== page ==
In recent weeks, Mr. Gibbs has consulted several of his former White House colleagues about whether he should take the job, including David Axelrod, President Obama’s former senior adviser, who is helping to head a re-election team, these people said.
Mr. Gibbs and a spokesman for Facebook declined to comment.
Facebook is increasingly in the public eye and is looking to build its communications team ahead of an initial offering.
The Bernie Sanders Ten, per release….
With Congress returning to Capitol Hill on Monday to debate steep spending cuts, Sen. Bernie Sanders (I-Vt.) said the wealthiest Americans and most profitable corporations must do their share to help bring down our record-breaking deficit.
Sanders renewed his call for shared sacrifice after it was reported that General Electric and other major corporations paid no U.S. taxes after posting huge profits. Sanders said it is grossly unfair for congressional Republicans to propose major cuts to Head Start, Pell Grants, the Social Security Administration, nutrition grants for pregnant low-income women and the Environmental Protection Agency while ignoring the reality that some of the most profitable corporations pay nothing or almost nothing in federal income taxes.
Sanders compiled a list of some of some of the 10 worst corporate income tax avoiders.
1) Exxon Mobil made $19 billion in profits in 2009. Exxon not only paid no federal income taxes, it actually received a $156 million rebate from the IRS, according to its SEC filings.
2) Bank of America received a $1.9 billion tax refund from the IRS last year, although it made $4.4 billion in profits and received a bailout from the Federal Reserve and the Treasury Department of nearly $1 trillion.
3) Over the past five years, while General Electric made $26 billion in profits in the United States, it received a $4.1 billion refund from the IRS.
4) Chevron received a $19 million refund from the IRS last year after it made $10 billion in profits in 2009.
5) Boeing, which received a $30 billion contract from the Pentagon to build 179 airborne tankers, got a $124 million refund from the IRS last year.
6) Valero Energy, the 25th largest company in America with $68 billion in sales last year received a $157 million tax refund check from the IRS and, over the past three years, it received a $134 million tax break from the oil and gas manufacturing tax deduction.
7) Goldman Sachs in 2008 only paid 1.1 percent of its income in taxes even though it earned a profit of $2.3 billion and received an almost $800 billion from the Federal Reserve and U.S. Treasury Department.
8) Citigroup last year made more than $4 billion in profits but paid no federal income taxes. It received a $2.5 trillion bailout from the Federal Reserve and U.S. Treasury.
9) ConocoPhillips, the fifth largest oil company in the United States, made $16 billion in profits from 2007 through 2009, but received $451 million in tax breaks through the oil and gas manufacturing deduction.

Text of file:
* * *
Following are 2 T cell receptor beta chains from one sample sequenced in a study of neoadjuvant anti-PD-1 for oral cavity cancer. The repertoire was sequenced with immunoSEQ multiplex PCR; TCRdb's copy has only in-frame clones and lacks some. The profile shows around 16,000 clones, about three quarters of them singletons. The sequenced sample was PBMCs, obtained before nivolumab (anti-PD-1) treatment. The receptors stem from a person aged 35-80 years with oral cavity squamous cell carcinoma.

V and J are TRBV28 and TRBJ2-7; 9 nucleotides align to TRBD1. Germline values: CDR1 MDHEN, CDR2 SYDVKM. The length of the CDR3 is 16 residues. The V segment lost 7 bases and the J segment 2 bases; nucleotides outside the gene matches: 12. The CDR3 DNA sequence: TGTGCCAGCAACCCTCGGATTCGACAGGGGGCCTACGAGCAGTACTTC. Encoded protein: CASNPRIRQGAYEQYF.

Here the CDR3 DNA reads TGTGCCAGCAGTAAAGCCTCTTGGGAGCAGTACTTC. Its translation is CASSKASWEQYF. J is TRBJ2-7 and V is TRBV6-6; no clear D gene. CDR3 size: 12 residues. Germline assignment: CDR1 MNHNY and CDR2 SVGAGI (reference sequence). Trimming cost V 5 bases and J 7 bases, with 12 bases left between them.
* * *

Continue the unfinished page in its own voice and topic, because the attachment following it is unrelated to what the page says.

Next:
10) Over the past five years, Carnival Cruise Lines made more than $11 billion in profits, but its federal income tax rate during those years was just 1.1 percent.
Short and entertaining video of The Placebo Effect
Millions of retired and disabled people in the United States had better brace for another year with no increase in Social Security payments.
The government is projecting a slight cost-of-living adjustment for Social Security benefits next year, the first increase since 2009. But for most beneficiaries, rising Medicare premiums threaten to wipe out any increase in payments, leaving them without a raise for a third straight year.
About 45 million people — one in seven in the country — receive both Medicare and Social Security. By law, beneficiaries have their Medicare Part B premiums, which cover doctor visits, deducted from their Social Security payments each month.
When Medicare premiums rise more than Social Security payments, millions of people living on fixed incomes don’t get raises. On the other hand, most don’t get pay cuts, either, because a hold-harmless provision prevents higher Part B premiums from reducing Social Security payments for most people.
David Certner of AARP estimates that as many as three-fourths of beneficiaries will have their entire Social Security increase swallowed by rising Medicare premiums next year.
It’s a tough development for retirees who lost much of their savings when the stock market collapsed, who lost value in their homes when the housing market crashed and who can’t find work because the job market is weak or they are in poor health.
“You just don’t have the words to say how much this impacts a person,” said Joyce Trebilcock, a retired legal secretary from Belle, Mo., a small town about 100 miles west of St. Louis.
Medicare Part B premiums must be set each year to cover 25 percent of program costs. By law, they have been frozen at 2009 levels for about 75 percent of beneficiaries because there has been no increase in Social Security. That means the entire premium hike has been borne by the remaining 25 percent, which includes new enrollees, high-income families and low-income beneficiaries who have their premiums paid by Medicaid, the federal-state health care program for the poor.
The 2009 premium levels, which are still paid by about three-fourths of beneficiaries, are $96.40 a month. Most of those who enrolled in the program in 2010 pay $110.50 a month and most of those who enrolled in 2011 pay $115.40.
The Medicare trustees project a Part B premium of $113.80 a month for next year. Obama’s budget projects a monthly premium of $108.20, said Donald McLeod, a spokesman for the Centers for Medicare and Medicaid Services. McLeod cautioned that the projections could change significantly by September, when 2012 premiums are calculated.
Under either projection, a small share of beneficiaries would get lower premiums. The vast majority would get higher premiums that could swallow their Social Security COLA.